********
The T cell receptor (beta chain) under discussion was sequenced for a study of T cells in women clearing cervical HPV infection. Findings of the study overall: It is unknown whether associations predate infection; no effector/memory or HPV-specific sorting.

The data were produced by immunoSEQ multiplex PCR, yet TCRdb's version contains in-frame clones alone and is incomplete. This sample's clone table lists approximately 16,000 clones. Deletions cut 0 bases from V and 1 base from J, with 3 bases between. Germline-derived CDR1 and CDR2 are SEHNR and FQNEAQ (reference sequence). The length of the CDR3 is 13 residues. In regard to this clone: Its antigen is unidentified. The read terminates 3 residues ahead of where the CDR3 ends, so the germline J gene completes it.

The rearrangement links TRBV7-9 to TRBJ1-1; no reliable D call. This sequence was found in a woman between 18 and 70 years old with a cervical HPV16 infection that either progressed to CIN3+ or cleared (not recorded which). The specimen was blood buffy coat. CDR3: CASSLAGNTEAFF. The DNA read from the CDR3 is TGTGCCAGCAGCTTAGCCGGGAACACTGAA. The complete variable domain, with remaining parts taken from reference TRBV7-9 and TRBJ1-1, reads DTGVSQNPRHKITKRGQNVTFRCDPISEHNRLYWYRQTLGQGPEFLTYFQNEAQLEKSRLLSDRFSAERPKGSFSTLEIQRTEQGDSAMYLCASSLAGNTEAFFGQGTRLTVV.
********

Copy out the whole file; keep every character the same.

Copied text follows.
The T cell receptor (beta chain) under discussion was sequenced for a study of T cells in women clearing cervical HPV infection. Findings of the study overall: It is unknown whether associations predate infection; no effector/memory or HPV-specific sorting.

The data were produced by immunoSEQ multiplex PCR, yet TCRdb's version contains in-frame clones alone and is incomplete. This sample's clone table lists approximately 16,000 clones. Deletions cut 0 bases from V and 1 base from J, with 3 bases between. Germline-derived CDR1 and CDR2 are SEHNR and FQNEAQ (reference sequence). The length of the CDR3 is 13 residues. In regard to this clone: Its antigen is unidentified. The read terminates 3 residues ahead of where the CDR3 ends, so the germline J gene completes it.

The rearrangement links TRBV7-9 to TRBJ1-1; no reliable D call. This sequence was found in a woman between 18 and 70 years old with a cervical HPV16 infection that either progressed to CIN3+ or cleared (not recorded which). The specimen was blood buffy coat. CDR3: CASSLAGNTEAFF. The DNA read from the CDR3 is TGTGCCAGCAGCTTAGCCGGGAACACTGAA. The complete variable domain, with remaining parts taken from reference TRBV7-9 and TRBJ1-1, reads DTGVSQNPRHKITKRGQNVTFRCDPISEHNRLYWYRQTLGQGPEFLTYFQNEAQLEKSRLLSDRFSAERPKGSFSTLEIQRTEQGDSAMYLCASSLAGNTEAFFGQGTRLTVV.